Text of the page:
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Opinion
Liam Denning

A New Energy Paradigm Must Confront the Old

 

BloombergNEF's new report on the future of electricity shows how coal and gas block the path to progress.

A coal-fired plant, one stubbornly persistent form of electricity generation.

A coal-fired plant, one stubbornly persistent form of electricity generation.

Photographer: Lukas Schulze/Getty Images Europe

Nothing blocks a pathway quite like a giant power plant. Or a coal mine. Or a gas field.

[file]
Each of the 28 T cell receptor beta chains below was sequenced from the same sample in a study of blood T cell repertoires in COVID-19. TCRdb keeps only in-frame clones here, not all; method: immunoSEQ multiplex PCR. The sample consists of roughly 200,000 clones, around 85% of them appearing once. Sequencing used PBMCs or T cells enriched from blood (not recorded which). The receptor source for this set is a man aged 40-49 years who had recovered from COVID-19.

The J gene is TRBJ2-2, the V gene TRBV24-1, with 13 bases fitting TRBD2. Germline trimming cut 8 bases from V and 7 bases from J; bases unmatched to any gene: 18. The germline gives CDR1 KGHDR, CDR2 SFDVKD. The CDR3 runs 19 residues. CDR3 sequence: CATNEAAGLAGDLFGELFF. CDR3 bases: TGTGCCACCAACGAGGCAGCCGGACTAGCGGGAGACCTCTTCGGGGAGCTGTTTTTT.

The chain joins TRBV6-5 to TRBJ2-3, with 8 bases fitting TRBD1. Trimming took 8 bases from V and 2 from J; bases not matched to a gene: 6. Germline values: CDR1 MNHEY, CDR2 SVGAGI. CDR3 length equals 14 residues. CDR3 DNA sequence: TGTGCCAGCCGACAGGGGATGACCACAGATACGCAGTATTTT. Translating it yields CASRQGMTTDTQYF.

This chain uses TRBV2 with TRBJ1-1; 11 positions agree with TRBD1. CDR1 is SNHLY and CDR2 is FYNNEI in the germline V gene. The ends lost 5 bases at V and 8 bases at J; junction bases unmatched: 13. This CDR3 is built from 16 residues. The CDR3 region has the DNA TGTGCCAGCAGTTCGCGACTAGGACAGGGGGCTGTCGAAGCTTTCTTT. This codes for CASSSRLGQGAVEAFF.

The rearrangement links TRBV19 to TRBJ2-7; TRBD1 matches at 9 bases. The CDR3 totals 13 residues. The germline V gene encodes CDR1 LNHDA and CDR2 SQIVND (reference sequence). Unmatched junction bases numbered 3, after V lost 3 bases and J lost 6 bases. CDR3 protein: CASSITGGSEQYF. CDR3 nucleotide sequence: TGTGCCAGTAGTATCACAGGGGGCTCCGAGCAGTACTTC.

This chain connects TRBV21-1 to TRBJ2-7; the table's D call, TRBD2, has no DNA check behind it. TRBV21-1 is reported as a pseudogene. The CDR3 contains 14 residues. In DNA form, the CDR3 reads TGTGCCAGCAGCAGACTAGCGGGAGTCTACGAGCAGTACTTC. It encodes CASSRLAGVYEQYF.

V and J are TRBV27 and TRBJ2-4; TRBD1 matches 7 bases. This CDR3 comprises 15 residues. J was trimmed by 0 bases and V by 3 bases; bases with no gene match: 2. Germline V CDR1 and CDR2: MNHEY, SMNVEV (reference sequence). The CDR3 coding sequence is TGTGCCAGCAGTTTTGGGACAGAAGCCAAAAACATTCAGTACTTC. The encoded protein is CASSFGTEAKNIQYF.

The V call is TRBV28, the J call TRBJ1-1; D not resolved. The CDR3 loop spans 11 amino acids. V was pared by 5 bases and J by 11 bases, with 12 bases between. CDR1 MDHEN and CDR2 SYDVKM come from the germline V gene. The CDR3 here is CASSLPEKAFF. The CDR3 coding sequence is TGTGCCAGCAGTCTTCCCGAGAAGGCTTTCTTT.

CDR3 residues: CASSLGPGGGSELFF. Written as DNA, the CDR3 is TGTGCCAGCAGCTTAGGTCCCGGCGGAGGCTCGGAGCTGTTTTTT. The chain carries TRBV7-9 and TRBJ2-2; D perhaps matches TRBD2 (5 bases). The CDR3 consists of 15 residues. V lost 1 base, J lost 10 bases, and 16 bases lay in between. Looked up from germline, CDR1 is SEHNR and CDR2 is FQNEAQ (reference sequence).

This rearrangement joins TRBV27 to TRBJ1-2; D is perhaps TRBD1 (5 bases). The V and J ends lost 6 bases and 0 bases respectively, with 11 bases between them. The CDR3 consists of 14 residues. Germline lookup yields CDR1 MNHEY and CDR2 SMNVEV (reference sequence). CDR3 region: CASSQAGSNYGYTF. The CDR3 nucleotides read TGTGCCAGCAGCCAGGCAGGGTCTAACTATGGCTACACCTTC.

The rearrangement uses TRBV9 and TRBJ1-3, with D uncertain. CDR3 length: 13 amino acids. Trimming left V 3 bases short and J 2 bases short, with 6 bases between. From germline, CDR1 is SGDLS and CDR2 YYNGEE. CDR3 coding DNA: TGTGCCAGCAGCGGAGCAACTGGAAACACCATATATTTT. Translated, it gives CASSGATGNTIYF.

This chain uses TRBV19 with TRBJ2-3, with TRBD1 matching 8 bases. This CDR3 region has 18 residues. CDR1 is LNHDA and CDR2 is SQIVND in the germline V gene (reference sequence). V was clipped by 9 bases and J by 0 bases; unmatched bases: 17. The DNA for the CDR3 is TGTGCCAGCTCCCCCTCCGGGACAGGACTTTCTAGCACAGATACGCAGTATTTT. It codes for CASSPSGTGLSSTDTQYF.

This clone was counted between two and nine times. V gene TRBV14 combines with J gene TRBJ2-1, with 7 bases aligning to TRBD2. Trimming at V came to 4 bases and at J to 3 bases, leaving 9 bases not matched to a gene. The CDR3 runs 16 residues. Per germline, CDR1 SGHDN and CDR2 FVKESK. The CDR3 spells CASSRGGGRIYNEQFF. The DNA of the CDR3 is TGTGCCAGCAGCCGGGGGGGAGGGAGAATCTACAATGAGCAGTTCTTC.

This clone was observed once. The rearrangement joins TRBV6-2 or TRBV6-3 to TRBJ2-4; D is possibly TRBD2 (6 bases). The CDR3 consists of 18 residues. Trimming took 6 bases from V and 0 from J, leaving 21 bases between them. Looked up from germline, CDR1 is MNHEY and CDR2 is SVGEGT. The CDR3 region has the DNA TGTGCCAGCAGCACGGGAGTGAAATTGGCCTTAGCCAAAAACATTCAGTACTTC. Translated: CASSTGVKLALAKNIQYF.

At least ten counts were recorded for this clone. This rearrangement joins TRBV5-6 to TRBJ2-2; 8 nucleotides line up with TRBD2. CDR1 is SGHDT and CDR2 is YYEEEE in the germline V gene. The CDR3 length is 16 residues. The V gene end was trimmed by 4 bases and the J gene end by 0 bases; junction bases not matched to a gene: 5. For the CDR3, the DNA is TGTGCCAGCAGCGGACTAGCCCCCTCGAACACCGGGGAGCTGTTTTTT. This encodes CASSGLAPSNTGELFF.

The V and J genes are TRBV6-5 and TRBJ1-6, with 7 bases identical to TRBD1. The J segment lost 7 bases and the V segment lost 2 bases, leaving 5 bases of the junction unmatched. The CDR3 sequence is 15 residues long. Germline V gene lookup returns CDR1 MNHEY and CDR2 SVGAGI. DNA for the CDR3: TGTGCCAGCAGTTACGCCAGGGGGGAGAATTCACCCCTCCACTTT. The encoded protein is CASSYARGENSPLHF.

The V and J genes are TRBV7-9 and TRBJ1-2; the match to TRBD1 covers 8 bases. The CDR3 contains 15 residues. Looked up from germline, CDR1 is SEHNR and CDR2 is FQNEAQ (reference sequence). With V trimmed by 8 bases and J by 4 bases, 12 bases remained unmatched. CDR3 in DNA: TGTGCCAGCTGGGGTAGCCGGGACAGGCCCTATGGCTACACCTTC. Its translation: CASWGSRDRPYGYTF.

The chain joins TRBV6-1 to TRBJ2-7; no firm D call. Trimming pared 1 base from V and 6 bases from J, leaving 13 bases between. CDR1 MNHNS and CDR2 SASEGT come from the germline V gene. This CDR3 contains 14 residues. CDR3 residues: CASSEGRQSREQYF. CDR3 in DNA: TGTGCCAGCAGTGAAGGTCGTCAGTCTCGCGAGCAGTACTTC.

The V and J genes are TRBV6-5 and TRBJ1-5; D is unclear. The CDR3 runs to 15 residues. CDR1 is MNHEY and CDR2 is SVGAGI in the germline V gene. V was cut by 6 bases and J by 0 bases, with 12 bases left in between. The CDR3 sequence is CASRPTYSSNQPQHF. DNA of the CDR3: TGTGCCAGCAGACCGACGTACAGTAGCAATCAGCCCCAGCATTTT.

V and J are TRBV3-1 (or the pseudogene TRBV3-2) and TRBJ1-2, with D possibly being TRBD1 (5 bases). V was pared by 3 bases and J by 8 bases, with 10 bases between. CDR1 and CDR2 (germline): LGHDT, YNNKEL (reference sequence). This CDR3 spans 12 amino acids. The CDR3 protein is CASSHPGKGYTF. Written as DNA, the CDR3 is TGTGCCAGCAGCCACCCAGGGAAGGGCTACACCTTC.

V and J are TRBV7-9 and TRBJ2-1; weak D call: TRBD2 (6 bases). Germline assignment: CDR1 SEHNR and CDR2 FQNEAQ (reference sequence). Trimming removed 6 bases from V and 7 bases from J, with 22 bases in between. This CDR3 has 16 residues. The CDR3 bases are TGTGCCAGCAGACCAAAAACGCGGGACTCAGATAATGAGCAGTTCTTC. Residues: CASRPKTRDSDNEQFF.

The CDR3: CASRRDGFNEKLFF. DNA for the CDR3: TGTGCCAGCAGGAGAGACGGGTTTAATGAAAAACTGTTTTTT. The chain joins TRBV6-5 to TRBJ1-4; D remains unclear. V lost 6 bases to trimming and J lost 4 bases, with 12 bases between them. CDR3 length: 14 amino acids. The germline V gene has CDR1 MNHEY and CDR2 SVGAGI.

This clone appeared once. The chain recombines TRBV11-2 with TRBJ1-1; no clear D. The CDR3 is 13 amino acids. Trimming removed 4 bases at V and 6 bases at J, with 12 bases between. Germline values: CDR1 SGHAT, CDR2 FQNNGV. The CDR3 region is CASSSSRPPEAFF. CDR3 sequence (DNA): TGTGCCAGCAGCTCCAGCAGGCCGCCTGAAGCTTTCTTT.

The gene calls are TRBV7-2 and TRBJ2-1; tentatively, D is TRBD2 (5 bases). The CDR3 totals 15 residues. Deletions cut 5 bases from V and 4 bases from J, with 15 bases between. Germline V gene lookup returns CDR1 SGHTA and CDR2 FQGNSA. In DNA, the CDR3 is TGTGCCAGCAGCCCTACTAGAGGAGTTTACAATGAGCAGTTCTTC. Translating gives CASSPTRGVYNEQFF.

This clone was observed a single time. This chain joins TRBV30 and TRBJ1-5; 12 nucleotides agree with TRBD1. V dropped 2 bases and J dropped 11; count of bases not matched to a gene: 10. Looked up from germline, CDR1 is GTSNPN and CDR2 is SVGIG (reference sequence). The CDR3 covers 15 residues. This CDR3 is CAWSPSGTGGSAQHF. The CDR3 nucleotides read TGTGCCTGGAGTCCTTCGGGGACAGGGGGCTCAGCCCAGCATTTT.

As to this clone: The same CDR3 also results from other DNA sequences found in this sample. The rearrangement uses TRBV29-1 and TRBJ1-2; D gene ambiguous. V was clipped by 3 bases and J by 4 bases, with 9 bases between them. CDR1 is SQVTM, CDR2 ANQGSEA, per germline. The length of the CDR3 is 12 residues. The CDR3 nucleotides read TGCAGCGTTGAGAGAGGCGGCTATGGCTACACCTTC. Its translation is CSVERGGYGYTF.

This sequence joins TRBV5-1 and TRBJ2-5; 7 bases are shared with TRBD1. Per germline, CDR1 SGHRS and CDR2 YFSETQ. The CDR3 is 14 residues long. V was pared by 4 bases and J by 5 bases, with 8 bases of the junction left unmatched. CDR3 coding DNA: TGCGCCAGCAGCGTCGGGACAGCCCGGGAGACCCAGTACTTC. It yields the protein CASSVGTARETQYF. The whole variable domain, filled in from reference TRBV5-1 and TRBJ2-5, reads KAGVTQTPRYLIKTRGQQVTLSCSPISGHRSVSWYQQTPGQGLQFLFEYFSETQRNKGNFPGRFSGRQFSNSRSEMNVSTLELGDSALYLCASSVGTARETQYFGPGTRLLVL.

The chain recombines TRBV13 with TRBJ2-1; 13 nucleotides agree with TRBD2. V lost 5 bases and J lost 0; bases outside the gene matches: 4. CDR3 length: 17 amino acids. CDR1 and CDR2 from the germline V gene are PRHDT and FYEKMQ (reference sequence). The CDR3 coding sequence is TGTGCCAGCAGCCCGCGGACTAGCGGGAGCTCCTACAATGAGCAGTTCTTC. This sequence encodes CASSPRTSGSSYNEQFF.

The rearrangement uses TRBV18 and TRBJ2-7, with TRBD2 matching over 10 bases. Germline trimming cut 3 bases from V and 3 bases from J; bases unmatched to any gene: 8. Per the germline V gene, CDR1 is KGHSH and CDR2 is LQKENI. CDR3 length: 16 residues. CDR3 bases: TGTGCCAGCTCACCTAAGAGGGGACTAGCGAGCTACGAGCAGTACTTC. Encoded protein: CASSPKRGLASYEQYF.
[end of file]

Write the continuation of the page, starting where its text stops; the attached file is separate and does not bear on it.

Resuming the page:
Two tomes released in the past week, one looking back and the other ahead, show the enduring importance of facts on the ground (or under it) when it comes to the transition toward lower-carbon energy. BP Plc’s latest Statistical Review of World Energy set the tone with its headline, “An unsustainable path”. The report showed carbon emissions rose at their fastest pace last year since 2011, hitting a new record. Worse, this came on the back of unexpectedly strong growth in primary energy demand, much of which BP attributed to weather effects – people turning on air conditioners in unusual heat or heating in bitter cold, hinting at pernicious feedback loops generated by climate change.